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A Sermon That Made a Difference

by Ronald R Johnson (

Douglas had only been in Lancaster, Ohio, for a year when he was honored with an unusual preaching opportunity. The city had a Ministerial Association through which the local Protestant ministers kept in touch with each other and cooperated in certain ways. Each year on Thanksgiving, they held special Union services in a few designated churches around town. Attendance was usually good, considering the fact that the members of the city’s many churches all gathered at only two or three places, chosen in advance by the Association. Because the occasion was Thanksgiving, a special collection was taken, and the monies received were split among the participating congregations.

In 1906, Douglas was selected to preach at the largest of the three host churches, and newspaper accounts say that the place was crowded. The message Douglas delivered that morning made a difference: it altered (at least slightly) the history of Lancaster.

Preaching on the text “Greater love hath no man than this, that he lay down his life for his friends,” Douglas asked the congregation whether they were Jesus’ “friends.” He dwelt on that question a while, making sure heads were nodding all around the room, then drove home the point that friendship with Christ, who gave his life for us, must manifest itself in “a keen desire to help others.”

There must have been gasps of disbelief as he gave the following description of their annual Thanksgiving Union service:

“We have come together in times past to eulogize ourselves for our prosperity, and readjust our homemade haloes… and brag and boast about what all we have to be thankful for, after the order of the Pharisee’s Thanksgiving prayer, ‘Lord, I thank thee that I am not as other men are!’ We have even been so stupidly indifferent to the great tasks that belong to us, that we have divided our pitiful little Thanksgiving offering of nickels and dimes among the various church treasurers for them to use for their respective poor; and the church treasurers, for the most part deeming their own treasuries to be the most poverty-stricken creatures in town, have emptied this treasure into the coffers of their own churches, where it gently and silently evaporated into a calm, sweet nothingness…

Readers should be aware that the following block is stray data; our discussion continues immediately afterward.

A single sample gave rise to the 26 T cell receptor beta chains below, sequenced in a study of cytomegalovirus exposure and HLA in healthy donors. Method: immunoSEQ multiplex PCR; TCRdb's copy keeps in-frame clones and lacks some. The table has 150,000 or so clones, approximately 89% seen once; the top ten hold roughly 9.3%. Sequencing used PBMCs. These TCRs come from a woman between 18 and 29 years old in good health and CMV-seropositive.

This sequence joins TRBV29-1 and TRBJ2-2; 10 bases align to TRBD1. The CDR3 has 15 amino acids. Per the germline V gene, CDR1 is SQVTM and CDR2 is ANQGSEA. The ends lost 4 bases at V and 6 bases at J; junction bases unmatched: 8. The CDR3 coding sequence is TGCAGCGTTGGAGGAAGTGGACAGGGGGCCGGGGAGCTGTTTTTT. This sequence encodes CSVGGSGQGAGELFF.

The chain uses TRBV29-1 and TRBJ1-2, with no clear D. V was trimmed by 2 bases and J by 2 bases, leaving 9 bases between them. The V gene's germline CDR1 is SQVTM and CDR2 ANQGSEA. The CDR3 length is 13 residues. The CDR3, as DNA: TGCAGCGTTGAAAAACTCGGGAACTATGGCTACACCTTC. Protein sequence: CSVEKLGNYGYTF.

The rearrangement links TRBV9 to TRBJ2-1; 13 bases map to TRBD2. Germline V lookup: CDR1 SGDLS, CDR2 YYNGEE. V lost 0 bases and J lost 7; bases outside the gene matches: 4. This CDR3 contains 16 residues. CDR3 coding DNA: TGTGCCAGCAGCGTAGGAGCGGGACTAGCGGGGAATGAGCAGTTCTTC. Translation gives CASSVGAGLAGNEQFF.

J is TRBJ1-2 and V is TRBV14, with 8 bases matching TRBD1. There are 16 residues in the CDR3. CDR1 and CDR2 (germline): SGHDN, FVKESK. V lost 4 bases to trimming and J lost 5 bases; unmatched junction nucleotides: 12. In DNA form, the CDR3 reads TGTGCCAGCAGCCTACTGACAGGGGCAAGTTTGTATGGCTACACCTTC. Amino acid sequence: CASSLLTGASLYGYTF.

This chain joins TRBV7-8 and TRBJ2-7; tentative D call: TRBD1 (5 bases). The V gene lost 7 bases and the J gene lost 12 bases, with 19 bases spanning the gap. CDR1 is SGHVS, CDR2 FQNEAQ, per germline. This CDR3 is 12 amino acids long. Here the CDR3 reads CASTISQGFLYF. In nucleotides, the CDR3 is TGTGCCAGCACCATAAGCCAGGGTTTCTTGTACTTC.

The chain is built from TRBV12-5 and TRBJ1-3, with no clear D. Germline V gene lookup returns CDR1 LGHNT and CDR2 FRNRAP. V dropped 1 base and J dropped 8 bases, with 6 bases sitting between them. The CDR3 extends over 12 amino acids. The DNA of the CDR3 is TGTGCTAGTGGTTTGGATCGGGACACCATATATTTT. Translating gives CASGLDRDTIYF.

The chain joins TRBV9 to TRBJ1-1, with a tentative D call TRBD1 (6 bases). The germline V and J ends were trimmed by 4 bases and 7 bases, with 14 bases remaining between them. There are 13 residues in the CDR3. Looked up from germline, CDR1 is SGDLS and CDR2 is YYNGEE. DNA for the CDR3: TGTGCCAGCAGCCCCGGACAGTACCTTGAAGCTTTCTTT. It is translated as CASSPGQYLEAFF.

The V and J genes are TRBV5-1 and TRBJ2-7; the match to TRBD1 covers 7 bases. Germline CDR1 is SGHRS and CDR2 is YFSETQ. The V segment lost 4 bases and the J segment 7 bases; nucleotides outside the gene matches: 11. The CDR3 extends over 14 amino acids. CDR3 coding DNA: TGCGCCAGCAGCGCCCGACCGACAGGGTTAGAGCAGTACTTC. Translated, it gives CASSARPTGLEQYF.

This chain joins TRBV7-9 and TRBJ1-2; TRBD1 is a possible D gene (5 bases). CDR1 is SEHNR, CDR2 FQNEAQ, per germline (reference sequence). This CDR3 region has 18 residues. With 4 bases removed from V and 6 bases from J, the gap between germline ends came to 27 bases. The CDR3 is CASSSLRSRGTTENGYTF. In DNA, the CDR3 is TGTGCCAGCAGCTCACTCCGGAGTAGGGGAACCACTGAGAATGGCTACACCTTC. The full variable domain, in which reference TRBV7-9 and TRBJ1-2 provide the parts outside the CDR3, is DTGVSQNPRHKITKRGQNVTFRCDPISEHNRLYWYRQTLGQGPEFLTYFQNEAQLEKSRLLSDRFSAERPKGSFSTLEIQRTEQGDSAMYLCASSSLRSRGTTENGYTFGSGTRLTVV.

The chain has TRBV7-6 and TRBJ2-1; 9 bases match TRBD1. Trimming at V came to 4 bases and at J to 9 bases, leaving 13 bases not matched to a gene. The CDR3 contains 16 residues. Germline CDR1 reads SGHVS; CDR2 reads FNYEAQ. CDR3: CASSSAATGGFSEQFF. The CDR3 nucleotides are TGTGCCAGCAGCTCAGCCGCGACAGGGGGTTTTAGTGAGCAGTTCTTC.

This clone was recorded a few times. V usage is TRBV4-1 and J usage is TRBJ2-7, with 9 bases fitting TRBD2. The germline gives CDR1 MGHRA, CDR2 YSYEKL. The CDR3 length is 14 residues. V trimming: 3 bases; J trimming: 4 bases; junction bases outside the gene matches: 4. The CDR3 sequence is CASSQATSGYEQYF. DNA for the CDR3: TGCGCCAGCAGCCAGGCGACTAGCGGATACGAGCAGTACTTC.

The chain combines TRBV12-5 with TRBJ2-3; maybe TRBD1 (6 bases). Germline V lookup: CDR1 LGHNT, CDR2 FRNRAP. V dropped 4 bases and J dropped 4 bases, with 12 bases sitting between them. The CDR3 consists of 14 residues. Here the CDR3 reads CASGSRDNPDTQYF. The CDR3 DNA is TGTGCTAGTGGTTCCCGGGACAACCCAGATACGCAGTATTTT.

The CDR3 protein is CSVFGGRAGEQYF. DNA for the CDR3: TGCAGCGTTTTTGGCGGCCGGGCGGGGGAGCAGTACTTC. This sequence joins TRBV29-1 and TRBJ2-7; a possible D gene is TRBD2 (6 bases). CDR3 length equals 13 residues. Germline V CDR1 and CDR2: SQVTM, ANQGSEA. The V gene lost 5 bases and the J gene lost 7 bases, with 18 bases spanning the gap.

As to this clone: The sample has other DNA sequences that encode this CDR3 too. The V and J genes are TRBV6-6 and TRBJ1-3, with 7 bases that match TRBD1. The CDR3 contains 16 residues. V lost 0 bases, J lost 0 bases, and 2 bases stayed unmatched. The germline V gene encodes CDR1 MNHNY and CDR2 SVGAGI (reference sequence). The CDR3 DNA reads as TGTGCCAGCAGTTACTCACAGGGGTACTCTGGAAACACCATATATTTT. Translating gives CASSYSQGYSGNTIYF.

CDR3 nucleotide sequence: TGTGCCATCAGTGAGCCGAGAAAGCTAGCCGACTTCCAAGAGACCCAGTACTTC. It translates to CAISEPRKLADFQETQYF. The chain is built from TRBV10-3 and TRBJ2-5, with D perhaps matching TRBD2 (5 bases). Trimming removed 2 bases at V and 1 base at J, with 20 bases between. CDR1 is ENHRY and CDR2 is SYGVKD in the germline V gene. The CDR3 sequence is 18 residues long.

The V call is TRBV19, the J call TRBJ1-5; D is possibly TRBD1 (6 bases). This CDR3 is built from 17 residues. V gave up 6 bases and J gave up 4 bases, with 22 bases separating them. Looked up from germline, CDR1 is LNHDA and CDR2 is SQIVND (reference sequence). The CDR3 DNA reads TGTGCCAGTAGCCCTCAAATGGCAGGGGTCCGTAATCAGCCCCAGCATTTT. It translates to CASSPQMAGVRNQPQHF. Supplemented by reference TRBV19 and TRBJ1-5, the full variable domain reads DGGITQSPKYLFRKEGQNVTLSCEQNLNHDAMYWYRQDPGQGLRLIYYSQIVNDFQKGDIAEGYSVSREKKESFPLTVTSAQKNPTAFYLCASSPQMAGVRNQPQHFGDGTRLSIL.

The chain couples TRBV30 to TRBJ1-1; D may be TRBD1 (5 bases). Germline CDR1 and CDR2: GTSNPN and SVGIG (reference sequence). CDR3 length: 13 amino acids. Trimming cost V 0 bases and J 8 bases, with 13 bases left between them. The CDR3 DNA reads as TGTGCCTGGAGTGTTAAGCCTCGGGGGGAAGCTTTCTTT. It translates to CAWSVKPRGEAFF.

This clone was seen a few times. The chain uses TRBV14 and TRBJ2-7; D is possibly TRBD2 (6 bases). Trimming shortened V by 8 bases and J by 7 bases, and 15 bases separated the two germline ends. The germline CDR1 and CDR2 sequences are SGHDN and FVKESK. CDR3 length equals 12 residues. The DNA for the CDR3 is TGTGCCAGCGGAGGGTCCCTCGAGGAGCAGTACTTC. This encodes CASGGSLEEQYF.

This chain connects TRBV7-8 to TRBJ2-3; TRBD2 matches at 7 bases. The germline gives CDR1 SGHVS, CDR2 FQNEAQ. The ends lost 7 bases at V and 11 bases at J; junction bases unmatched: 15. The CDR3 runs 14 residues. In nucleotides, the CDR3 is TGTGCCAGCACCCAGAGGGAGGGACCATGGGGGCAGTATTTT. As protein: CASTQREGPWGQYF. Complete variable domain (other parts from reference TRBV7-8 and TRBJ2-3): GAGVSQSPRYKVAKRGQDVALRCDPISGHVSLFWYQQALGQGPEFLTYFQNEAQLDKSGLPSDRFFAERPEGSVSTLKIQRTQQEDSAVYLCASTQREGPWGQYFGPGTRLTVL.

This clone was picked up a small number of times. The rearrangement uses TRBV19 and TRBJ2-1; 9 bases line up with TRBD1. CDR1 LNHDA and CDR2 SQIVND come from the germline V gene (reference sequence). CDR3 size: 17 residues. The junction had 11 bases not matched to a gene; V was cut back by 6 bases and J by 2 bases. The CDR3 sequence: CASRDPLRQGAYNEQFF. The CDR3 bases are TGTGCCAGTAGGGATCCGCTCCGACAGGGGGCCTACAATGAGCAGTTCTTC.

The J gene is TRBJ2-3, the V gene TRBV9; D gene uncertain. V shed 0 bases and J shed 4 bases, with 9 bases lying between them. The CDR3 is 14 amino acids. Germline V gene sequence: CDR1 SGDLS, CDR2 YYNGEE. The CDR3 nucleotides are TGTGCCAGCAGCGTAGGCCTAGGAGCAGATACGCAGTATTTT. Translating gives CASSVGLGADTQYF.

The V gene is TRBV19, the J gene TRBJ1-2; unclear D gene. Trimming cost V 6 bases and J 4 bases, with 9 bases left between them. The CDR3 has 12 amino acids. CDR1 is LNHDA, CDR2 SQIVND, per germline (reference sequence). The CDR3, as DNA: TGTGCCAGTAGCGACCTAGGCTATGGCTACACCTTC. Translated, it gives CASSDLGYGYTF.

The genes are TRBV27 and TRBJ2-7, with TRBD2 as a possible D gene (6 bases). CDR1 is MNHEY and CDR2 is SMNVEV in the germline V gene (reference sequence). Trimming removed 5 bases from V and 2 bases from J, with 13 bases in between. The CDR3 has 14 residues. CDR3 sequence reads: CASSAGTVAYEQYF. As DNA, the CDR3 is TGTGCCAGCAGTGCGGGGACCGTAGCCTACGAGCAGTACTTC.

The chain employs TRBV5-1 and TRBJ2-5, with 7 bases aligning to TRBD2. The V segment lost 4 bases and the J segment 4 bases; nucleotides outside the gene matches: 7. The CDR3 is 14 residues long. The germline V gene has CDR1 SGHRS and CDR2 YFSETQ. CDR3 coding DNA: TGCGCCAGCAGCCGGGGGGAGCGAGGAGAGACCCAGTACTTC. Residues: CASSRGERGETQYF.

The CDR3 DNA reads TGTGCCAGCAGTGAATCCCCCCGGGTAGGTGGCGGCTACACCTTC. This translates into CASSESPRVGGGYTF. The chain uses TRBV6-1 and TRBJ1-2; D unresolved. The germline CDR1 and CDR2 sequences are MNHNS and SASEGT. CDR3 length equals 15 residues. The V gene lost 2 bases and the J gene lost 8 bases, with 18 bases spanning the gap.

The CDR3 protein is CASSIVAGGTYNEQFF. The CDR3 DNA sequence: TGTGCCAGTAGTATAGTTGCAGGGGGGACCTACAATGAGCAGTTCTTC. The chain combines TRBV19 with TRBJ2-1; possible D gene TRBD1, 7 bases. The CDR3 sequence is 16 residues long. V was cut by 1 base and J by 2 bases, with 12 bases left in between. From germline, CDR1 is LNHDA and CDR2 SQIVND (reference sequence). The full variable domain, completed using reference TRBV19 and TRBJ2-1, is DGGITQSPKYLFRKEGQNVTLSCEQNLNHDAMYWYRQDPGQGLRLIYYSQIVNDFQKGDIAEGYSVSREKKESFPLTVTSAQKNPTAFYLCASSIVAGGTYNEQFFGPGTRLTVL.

“It wasn’t fair. It wasn’t right. Christ wants and has a right to expect something better of his friends.

“If you have a thankful heart this day, reveal it by your sacrifice. Then let this handsome gift, amassed, initiate some fund that will put us on record for having this day, as friends of Christ, remembered in gratitude the boundlessness of his love…”

All of this was prelude. Now came the pitch: it was time to build a hospital in Lancaster.

“Every few days we are confronted with a problem, gigantic and soul-searching. A man is severely wounded. Maybe his home is not appointed to meet the exigencies that have arisen. He must be subjected to an operation. He must receive the most careful subsequent attention. One of two courses lies open. Either he must run the gauntlet with the pitiable circumstances in his humble home… or else the other alternative will be chosen and he is taken on a cot in the baggage car to Columbus for hospital treatment. And if he has not all the odds in his favor, in either case he hasn’t had a fighting chance.”

Douglas went on to argue that it made as much sense from a civic as from a religious perspective to build a hospital in town rather than shipping people off to Columbus for medical attention. He added:

“I believe that the highest adoration to God is rendered by the man who accompanies his ‘Praise God from whom all blessings flow’ with a check on his bank account. I believe that a man can express more real, conscientious Christianity with his pocketbook than with his prayer book.”

As one of the local papers remarked, “So effective were his words that at the conclusion of his address Mr. James T Pickering [Lancaster’s Postmaster General] arose and moved that the day’s collection be used as the nucleus of a hospital fund. The motion met with practically unanimous approval and the offertory which followed aggregated over $100.” These were 1906 dollars, bear in mind. One online calculator estimates that it would be $3018.84 in 2021 dollars. By comparison, the collection at the other two Union services totaled $4 ($12 by today’s values).

In 1907, the “Park Street Hospital” opened in a private home in the 200 block of Park Street. It was not unusual for cities of that size to set up their first hospitals in houses. The city where I live (Kalamazoo, Michigan) did the same thing : Borgess Hospital in Kalamazoo began in 1889 in a private residence, and what is now Bronson Hospital did the same thing in 1900. (See Jacqueline L Wylie and Anna M Stryd, Bronson Women and the School of Nursing: Journeys Through One Hundred Years (Kalamazoo: Alumni Association of Bronson Methodist Hospital School of Nursing, 2005), pp 4, 9-10.)

Others had pushed for a hospital in Lancaster prior to November 1906, but Douglas’s sermon helped move the project along. Most of us never get a chance to make history, even on the local level, but Douglas did. And it started as nothing more than an opportunity to preach. It tells us something about Douglas that he saw larger possibilities in that invitation.

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